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I'm Matthew Somerfield, a freelance journalist focused on the technical elements of Formula One. It has been a pleasure to provide content via this site for the last 5 years, which has led me to several paid freelancing jobs along the way. I'm currently plying my trade with Motorsport.com and working alongside the legend that is Giorgio Piola.

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1 Nov 2014

McLaren have introduced a new nose for Austin, not only in an attempt of increasing performance and therefore pulling further ahead of Force India but also with an eye on 2015.  With the nose regulations changing once more for next season, the teams are eager to explore these consequences.  In the case of McLaren the change isn't huge but we do now find a bulge present on the underside of the nose (pelican).

Since mid 2012 the team underwent a philosophy change in which they've attempted to run their nose toward the maximum height available within the regs,  born out the promise of more flow under the central channel providing more rearward downforce.  Flow en-mass however is not always the best solution, with a more controlled and conditioned flow able to enhance other flow regimes downstream.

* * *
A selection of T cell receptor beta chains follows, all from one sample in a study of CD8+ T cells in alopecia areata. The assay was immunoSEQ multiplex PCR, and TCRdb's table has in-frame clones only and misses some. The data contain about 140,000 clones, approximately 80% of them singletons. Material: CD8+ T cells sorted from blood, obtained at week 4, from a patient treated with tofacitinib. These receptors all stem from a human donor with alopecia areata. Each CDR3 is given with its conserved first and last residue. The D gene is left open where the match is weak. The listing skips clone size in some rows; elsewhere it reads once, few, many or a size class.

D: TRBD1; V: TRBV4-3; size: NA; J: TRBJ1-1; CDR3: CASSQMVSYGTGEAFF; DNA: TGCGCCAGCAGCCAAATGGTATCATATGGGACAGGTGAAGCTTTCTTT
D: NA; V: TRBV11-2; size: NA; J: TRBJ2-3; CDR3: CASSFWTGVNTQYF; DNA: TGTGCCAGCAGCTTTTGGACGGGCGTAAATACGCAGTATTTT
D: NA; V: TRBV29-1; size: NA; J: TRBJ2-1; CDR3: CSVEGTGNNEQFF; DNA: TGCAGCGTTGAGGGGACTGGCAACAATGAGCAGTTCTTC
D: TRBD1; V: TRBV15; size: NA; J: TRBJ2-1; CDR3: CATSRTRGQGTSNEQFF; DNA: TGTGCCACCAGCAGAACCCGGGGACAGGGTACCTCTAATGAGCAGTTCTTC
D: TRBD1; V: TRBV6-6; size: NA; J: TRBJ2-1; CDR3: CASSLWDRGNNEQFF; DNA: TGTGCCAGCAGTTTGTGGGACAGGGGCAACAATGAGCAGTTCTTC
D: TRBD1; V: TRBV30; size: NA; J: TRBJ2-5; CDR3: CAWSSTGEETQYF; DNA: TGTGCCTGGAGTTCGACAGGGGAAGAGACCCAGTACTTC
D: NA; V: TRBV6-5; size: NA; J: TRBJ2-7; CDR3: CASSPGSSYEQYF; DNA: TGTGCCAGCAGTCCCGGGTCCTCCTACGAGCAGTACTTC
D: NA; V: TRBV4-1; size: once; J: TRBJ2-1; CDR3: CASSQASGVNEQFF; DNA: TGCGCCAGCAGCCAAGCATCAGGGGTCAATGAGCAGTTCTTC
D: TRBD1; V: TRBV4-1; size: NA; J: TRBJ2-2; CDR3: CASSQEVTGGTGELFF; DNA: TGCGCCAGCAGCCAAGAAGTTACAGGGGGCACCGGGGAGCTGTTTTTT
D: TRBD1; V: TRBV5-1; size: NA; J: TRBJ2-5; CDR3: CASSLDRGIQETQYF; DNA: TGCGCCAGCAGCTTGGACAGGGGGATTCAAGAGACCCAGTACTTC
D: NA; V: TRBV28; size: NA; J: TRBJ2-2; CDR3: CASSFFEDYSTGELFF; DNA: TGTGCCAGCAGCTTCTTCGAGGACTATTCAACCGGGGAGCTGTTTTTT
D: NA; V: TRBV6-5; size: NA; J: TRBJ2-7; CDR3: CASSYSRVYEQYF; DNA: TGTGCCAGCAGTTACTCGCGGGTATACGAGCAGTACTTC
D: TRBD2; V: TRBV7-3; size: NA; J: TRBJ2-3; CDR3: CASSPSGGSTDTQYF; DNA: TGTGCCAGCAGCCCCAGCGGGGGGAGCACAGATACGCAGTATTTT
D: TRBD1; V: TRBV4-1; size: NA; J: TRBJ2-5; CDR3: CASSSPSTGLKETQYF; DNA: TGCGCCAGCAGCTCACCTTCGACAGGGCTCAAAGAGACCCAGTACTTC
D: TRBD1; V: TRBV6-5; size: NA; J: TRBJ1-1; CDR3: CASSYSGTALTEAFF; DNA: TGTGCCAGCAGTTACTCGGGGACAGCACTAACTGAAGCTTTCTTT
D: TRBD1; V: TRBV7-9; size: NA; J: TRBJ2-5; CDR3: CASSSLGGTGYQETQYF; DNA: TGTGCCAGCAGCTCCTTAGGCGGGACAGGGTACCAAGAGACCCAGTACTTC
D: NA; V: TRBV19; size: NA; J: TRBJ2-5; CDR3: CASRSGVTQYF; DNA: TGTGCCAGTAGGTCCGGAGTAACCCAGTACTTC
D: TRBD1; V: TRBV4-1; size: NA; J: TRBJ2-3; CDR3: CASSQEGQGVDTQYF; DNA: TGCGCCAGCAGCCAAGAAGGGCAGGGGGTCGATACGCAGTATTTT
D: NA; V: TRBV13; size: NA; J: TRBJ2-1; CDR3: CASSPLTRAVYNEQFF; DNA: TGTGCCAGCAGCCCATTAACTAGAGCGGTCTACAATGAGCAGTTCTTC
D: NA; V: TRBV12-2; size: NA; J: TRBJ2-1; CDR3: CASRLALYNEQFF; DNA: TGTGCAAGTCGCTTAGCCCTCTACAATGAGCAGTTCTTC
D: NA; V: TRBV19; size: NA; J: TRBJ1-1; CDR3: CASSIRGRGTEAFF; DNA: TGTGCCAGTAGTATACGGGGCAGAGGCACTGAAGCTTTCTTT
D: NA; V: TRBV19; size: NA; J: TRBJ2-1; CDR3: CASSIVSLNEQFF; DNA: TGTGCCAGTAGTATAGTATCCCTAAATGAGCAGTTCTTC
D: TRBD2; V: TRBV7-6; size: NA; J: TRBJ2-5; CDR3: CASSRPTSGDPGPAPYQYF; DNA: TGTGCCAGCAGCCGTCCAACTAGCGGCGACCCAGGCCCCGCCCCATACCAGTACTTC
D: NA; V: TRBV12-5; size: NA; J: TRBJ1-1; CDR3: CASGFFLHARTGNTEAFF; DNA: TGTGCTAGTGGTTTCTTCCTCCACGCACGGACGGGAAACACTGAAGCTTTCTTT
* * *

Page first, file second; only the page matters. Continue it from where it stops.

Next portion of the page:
The idea of the 'pelican' therefore is to harness the flow in this region, conditioning it in a way that the flatter surface used before it could not.  Although it will have a straightline effect (possible flow detachment issues caused by the finger extension blocking airflow and how it then moves into the low pressure zone behind and a reduction of the boundary layer, which albeit not huge can still have an onward effect) its most marked area of improvement will come in yaw, helping to increase front downforce, as it captures the flow more centrally creating a lower pressure zone in behind.
(In basic terms: Imagine the nose from above with the airflow streaming under the nose, now turn the nose left, the airflow will pool, or create a positive pressure on the surface receiving the airflow.  This in turn creates a low pressure zone in behind, which airflow will be eager to fill, speeding up the flow).

Its locale will also likely make small use of the neutral Y250 region, changing how its flow reacts downstream.
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